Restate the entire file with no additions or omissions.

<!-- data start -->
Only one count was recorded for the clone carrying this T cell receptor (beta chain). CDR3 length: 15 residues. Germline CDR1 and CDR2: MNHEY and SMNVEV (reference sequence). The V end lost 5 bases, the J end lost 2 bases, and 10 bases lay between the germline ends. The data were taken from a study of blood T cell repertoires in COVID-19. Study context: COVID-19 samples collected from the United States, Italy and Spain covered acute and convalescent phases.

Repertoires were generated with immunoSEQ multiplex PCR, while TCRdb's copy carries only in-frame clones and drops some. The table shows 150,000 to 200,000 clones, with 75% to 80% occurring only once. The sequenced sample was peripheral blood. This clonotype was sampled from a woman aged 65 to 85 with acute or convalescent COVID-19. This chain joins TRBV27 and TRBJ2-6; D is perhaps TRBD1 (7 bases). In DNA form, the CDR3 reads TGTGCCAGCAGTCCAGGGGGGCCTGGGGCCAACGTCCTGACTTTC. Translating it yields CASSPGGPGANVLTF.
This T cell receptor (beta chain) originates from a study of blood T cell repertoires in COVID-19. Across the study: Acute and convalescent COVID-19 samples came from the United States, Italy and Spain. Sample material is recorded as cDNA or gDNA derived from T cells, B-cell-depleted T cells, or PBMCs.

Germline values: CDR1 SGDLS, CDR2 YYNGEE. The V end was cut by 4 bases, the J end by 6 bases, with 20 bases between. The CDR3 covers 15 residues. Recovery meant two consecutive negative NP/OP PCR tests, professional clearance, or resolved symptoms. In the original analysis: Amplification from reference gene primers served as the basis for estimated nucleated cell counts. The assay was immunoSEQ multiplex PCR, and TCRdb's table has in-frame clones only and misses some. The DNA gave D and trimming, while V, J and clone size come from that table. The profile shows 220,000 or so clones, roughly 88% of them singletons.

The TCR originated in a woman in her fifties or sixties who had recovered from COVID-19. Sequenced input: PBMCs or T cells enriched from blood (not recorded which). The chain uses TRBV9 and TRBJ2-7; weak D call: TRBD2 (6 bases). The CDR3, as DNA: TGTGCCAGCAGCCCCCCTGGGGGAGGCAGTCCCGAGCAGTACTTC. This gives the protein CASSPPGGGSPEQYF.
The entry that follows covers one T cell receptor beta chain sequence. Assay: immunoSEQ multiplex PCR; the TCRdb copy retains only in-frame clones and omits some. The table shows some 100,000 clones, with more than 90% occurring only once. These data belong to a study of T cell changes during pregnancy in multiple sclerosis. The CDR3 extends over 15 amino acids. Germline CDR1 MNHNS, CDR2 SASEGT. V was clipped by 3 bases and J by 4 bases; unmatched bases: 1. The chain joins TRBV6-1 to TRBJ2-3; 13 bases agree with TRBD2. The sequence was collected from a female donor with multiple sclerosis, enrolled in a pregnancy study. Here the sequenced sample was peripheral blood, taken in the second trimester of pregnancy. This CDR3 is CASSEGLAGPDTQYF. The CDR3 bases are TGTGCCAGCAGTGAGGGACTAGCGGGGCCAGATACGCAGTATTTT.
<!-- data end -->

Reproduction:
Only one count was recorded for the clone carrying this T cell receptor (beta chain). CDR3 length: 15 residues. Germline CDR1 and CDR2: MNHEY and SMNVEV (reference sequence). The V end lost 5 bases, the J end lost 2 bases, and 10 bases lay between the germline ends. The data were taken from a study of blood T cell repertoires in COVID-19. Study context: COVID-19 samples collected from the United States, Italy and Spain covered acute and convalescent phases.

Repertoires were generated with immunoSEQ multiplex PCR, while TCRdb's copy carries only in-frame clones and drops some. The table shows 150,000 to 200,000 clones, with 75% to 80% occurring only once. The sequenced sample was peripheral blood. This clonotype was sampled from a woman aged 65 to 85 with acute or convalescent COVID-19. This chain joins TRBV27 and TRBJ2-6; D is perhaps TRBD1 (7 bases). In DNA form, the CDR3 reads TGTGCCAGCAGTCCAGGGGGGCCTGGGGCCAACGTCCTGACTTTC. Translating it yields CASSPGGPGANVLTF.
This T cell receptor (beta chain) originates from a study of blood T cell repertoires in COVID-19. Across the study: Acute and convalescent COVID-19 samples came from the United States, Italy and Spain. Sample material is recorded as cDNA or gDNA derived from T cells, B-cell-depleted T cells, or PBMCs.

Germline values: CDR1 SGDLS, CDR2 YYNGEE. The V end was cut by 4 bases, the J end by 6 bases, with 20 bases between. The CDR3 covers 15 residues. Recovery meant two consecutive negative NP/OP PCR tests, professional clearance, or resolved symptoms. In the original analysis: Amplification from reference gene primers served as the basis for estimated nucleated cell counts. The assay was immunoSEQ multiplex PCR, and TCRdb's table has in-frame clones only and misses some. The DNA gave D and trimming, while V, J and clone size come from that table. The profile shows 220,000 or so clones, roughly 88% of them singletons.

The TCR originated in a woman in her fifties or sixties who had recovered from COVID-19. Sequenced input: PBMCs or T cells enriched from blood (not recorded which). The chain uses TRBV9 and TRBJ2-7; weak D call: TRBD2 (6 bases). The CDR3, as DNA: TGTGCCAGCAGCCCCCCTGGGGGAGGCAGTCCCGAGCAGTACTTC. This gives the protein CASSPPGGGSPEQYF.
The entry that follows covers one T cell receptor beta chain sequence. Assay: immunoSEQ multiplex PCR; the TCRdb copy retains only in-frame clones and omits some. The table shows some 100,000 clones, with more than 90% occurring only once. These data belong to a study of T cell changes during pregnancy in multiple sclerosis. The CDR3 extends over 15 amino acids. Germline CDR1 MNHNS, CDR2 SASEGT. V was clipped by 3 bases and J by 4 bases; unmatched bases: 1. The chain joins TRBV6-1 to TRBJ2-3; 13 bases agree with TRBD2. The sequence was collected from a female donor with multiple sclerosis, enrolled in a pregnancy study. Here the sequenced sample was peripheral blood, taken in the second trimester of pregnancy. This CDR3 is CASSEGLAGPDTQYF. The CDR3 bases are TGTGCCAGCAGTGAGGGACTAGCGGGGCCAGATACGCAGTATTTT.